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Int J Epidemiol. 2013 Dec;42(6):1754-71. doi: 10.1093/ije/dyt198.

Association of HIV and ART with cardiometabolic traits in sub-Saharan Africa: a systematic review and meta-analysis.

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  • 1Department of Public Health and Primary Care, Institute of Public Health, University of Cambridge, Cambridge, UK, Genetic Epidemiology Group, Wellcome Trust Sanger Institute, Hinxton, Cambridge, UK, MRC/UVRI Uganda Research Unit on AIDS, Entebbe, Uganda, Division of Diabetic Medicine and Endocrinology, Department of Medicine, University of Cape Town, Cape Town, South Africa; Chronic Diseases Initiative in Africa, Department of Chemical Pathology, National Health Laboratory Service, University of the Witwatersrand Medical School, Johannesburg, South Africa, Malawi-Liverpool-Wellcome Trust Clinical Research Programme, Blantyre, Malawi, Department of Physiology, Muhimbili University of Health and Allied Sciences, Dar es Salaam, Tanzania, Department of Medicine, Muhimbili University of Health and Allied Sciences, Dar es Salaam, Tanzania, Royal Victoria Teaching Hospital, School of Medicine, University of The Gambia, Banjul, The Gambia, Department of Medicine, Obafemi Awolowo University, Ile Ife, Nigeria, Women's Equity in Access to Care &Treatment, Kigali, Rwanda, HIV-1 Immunopathogenesis Laboratory, Wistar Institute, Philadelphia, PA, Tuberculosis Research Unit, Department of Medicine, Case Western Reserve University, Cleveland, OH, Department of Medical and Surgical Sciences, University of Padua, Padua, Italy, Division of Diabetic Medicine and Endocrinology, Department of Medicine, University of Cape Town, Cape Town, South Africa, Infectious Diseases Unit, Department of Medicine, Grey's Hospital, Pietermaritzburg, South Africa, Department of Clinical Immunology, Aarhus University Hospital, Aarhus, Denmark, HART (Hypertension in Africa Research Team), North-West University, Potchefstroom, South Africa, Department of Nutrition, Exercise and Sports, Faculty of Science, University of Copenhagen, Copenhagen, Denmark, Africa Unit for Transdisciplinary Health Research (AUTHeR), North-West University, Potchefstroom, South Africa, Department of Medicine, Jos University Teachin

Abstract

BACKGROUND:

Sub-Saharan Africa (SSA) has the highest burden of HIV in the world and a rising prevalence of cardiometabolic disease; however, the interrelationship between HIV, antiretroviral therapy (ART) and cardiometabolic traits is not well described in SSA populations.

METHODS:

We conducted a systematic review and meta-analysis through MEDLINE and EMBASE (up to January 2012), as well as direct author contact. Eligible studies provided summary or individual-level data on one or more of the following traits in HIV+ and HIV-, or ART+ and ART- subgroups in SSA: body mass index (BMI), systolic blood pressure (SBP), diastolic blood pressure (DBP), high-density lipoprotein (HDL), low-density lipoprotein (LDL), triglycerides (TGs) and fasting blood glucose (FBG) or glycated hemoglobin (HbA1c). Information was synthesized under a random-effects model and the primary outcomes were the standardized mean differences (SMD) of the specified traits between subgroups of participants.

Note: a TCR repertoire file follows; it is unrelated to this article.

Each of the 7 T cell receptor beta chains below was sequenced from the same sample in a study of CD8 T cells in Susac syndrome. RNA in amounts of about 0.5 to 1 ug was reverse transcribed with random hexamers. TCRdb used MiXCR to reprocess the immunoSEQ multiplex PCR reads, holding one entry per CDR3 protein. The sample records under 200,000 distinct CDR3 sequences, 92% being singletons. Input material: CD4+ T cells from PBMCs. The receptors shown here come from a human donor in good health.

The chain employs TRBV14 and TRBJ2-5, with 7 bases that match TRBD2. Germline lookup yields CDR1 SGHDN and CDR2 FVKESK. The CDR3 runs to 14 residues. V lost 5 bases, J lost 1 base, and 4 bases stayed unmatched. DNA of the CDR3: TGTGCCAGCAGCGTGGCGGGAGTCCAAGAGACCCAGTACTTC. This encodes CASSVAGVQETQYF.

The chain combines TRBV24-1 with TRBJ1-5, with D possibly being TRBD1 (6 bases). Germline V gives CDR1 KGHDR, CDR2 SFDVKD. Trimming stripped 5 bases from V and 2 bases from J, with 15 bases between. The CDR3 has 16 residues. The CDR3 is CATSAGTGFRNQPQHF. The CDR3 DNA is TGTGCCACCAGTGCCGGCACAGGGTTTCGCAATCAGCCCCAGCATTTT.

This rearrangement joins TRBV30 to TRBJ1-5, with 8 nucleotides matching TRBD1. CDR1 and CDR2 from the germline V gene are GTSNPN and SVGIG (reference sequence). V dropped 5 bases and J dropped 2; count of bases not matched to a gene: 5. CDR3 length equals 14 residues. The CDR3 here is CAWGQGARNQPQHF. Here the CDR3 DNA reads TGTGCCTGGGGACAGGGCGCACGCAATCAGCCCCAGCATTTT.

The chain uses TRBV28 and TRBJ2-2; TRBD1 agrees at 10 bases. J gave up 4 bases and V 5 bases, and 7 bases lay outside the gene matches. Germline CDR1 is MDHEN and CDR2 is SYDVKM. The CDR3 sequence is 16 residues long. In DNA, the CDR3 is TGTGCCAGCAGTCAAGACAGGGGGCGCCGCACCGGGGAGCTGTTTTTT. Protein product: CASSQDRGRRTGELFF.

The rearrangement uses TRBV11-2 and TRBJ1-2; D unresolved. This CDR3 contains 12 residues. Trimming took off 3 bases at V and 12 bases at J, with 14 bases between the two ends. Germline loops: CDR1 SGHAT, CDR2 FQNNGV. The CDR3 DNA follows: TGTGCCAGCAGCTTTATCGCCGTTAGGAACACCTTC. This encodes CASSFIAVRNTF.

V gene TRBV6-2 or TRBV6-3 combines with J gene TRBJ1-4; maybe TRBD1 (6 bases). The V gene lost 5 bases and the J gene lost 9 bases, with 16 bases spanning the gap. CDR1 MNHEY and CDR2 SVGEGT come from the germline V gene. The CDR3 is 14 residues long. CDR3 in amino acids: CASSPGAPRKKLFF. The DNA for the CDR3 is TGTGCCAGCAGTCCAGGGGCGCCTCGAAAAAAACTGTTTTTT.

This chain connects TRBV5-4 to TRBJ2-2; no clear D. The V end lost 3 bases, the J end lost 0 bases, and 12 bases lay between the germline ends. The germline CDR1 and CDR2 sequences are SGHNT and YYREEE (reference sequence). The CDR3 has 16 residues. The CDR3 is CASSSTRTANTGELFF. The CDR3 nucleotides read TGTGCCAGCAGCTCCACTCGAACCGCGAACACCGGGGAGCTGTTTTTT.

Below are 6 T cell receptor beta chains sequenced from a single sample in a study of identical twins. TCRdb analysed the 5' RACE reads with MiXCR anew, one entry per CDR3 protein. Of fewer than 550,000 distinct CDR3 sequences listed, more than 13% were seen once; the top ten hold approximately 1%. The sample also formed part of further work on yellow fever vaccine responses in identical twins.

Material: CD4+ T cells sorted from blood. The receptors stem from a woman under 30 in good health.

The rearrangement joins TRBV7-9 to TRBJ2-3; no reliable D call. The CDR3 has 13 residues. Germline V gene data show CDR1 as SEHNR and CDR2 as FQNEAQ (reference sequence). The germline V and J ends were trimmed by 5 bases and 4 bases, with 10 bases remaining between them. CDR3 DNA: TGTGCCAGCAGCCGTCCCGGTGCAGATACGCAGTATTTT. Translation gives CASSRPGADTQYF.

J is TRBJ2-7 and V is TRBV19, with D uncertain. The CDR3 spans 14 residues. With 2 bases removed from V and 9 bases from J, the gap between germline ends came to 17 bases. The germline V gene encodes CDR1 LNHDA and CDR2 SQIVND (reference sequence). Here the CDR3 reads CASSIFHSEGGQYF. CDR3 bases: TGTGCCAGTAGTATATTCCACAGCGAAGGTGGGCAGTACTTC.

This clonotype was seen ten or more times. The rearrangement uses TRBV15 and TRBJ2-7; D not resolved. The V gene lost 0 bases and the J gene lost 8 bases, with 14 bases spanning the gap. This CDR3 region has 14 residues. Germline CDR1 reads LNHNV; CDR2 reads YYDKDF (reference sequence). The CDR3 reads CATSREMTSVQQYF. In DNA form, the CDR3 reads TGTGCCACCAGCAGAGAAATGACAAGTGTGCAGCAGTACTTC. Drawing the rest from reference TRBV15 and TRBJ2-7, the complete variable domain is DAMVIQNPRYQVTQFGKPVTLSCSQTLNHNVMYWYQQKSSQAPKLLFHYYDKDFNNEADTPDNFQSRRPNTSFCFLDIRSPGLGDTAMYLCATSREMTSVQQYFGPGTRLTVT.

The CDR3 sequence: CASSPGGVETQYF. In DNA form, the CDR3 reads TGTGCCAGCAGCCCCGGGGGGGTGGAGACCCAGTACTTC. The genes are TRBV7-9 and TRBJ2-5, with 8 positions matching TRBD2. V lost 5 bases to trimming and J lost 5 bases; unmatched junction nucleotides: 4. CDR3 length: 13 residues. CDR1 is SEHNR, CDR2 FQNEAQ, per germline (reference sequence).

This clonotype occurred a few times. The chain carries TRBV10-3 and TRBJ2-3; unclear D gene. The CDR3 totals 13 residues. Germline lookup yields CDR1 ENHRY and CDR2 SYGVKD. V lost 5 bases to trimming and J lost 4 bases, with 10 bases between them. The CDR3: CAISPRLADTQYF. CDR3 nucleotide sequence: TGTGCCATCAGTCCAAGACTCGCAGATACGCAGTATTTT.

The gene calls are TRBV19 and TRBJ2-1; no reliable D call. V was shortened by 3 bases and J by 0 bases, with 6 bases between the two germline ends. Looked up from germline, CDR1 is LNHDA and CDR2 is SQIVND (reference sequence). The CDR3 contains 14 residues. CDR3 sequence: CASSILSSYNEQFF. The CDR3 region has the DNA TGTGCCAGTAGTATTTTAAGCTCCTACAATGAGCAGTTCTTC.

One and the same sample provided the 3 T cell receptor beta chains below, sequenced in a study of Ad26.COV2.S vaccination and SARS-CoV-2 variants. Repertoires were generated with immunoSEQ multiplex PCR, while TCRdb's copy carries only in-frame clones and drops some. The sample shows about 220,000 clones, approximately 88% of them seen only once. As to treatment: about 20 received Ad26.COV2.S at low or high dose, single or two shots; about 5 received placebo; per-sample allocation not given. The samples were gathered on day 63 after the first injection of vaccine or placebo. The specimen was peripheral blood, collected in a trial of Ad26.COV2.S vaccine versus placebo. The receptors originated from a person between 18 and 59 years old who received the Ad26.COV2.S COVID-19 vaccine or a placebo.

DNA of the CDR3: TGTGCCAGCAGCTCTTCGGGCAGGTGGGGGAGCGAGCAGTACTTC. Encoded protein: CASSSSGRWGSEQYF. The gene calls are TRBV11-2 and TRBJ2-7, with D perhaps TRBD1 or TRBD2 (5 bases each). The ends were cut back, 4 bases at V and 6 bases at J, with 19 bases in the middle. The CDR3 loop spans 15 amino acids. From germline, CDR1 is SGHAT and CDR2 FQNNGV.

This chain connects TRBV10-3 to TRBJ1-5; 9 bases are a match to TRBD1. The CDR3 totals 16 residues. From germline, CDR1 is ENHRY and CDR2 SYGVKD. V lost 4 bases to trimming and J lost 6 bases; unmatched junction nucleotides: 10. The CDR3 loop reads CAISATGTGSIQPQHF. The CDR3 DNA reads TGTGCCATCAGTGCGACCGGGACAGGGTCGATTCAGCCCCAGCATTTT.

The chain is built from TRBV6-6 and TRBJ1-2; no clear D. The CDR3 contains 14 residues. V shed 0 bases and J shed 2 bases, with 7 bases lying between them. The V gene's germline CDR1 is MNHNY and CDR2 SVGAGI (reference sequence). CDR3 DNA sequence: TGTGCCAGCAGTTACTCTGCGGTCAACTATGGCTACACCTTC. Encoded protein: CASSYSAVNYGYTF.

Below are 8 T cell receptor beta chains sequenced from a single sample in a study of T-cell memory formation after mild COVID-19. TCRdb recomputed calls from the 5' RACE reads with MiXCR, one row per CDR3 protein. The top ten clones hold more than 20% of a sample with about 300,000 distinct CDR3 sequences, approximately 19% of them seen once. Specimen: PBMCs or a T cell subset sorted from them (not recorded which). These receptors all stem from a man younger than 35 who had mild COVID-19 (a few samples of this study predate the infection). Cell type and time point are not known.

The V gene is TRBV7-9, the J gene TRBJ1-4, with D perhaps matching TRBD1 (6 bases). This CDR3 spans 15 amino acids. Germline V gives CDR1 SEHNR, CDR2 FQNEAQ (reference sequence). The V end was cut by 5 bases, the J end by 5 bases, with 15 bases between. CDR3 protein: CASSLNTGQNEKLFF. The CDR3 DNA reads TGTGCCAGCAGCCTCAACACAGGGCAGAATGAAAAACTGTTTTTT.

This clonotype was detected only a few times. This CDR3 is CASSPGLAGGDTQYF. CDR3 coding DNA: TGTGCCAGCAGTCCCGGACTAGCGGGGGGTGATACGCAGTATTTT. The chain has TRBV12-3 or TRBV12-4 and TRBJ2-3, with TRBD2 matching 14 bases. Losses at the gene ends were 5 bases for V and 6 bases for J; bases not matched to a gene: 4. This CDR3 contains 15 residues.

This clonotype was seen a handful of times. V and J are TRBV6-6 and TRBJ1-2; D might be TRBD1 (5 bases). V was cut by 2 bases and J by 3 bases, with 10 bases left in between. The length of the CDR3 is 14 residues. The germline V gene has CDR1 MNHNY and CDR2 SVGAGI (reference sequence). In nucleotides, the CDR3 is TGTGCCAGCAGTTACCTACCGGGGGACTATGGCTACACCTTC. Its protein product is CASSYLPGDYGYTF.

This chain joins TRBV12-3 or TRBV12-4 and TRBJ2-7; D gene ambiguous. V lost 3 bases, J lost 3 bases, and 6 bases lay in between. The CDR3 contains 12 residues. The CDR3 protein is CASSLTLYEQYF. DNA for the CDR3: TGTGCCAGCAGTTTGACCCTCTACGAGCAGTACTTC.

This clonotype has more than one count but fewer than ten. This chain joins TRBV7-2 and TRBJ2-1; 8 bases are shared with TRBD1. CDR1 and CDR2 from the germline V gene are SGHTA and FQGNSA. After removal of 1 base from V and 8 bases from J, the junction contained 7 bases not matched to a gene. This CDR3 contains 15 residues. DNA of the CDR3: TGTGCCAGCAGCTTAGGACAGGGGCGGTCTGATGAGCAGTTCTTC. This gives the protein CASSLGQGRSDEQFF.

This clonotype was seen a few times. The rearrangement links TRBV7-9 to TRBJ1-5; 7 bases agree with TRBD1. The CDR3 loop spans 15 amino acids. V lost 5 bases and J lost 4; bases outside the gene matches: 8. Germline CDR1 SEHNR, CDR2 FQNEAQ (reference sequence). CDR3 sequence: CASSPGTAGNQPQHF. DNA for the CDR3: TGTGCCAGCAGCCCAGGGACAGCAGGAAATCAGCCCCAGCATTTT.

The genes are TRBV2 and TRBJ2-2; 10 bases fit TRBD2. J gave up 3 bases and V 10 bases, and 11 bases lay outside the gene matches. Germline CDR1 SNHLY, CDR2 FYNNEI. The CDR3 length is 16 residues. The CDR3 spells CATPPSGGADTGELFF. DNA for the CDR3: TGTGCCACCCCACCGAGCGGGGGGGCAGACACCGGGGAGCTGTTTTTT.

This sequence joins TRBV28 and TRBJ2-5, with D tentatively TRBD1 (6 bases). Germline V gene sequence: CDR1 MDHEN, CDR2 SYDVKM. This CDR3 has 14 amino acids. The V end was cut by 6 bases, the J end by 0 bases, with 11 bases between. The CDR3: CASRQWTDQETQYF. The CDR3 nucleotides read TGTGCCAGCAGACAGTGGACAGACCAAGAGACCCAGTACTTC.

RESULTS:

Data were obtained from 49 published and 3 unpublished studies which reported on 29 755 individuals. HIV infection was associated with higher TGs [SMD, 0.26; 95% confidence interval (CI), 0.08 to 0.44] and lower HDL (SMD, -0.59; 95% CI, -0.86 to -0.31), BMI (SMD, -0.32; 95% CI, -0.45 to -0.18), SBP (SMD, -0.40; 95% CI, -0.55 to -0.25) and DBP (SMD, -0.34; 95% CI, -0.51 to -0.17). Among HIV+ individuals, ART use was associated with higher LDL (SMD, 0.43; 95% CI, 0.14 to 0.72) and HDL (SMD, 0.39; 95% CI, 0.11 to 0.66), and lower HbA1c (SMD, -0.34; 95% CI, -0.62 to -0.06). Fully adjusted estimates from analyses of individual participant data were consistent with meta-analysis of summary estimates for most traits.

CONCLUSIONS:

Broadly consistent with results from populations of European descent, these results suggest differences in cardiometabolic traits between HIV-infected and uninfected individuals in SSA, which might be modified by ART use. In a region with the highest burden of HIV, it will be important to clarify these findings to reliably assess the need for monitoring and managing cardiometabolic risk in HIV-infected populations in SSA.

KEYWORDS:

ART; HIV; cardiometabolic disease; sub-Saharan Africa

PMID:
24415610
[PubMed - in process]
PMCID:
PMC3887568
Free PMC Article

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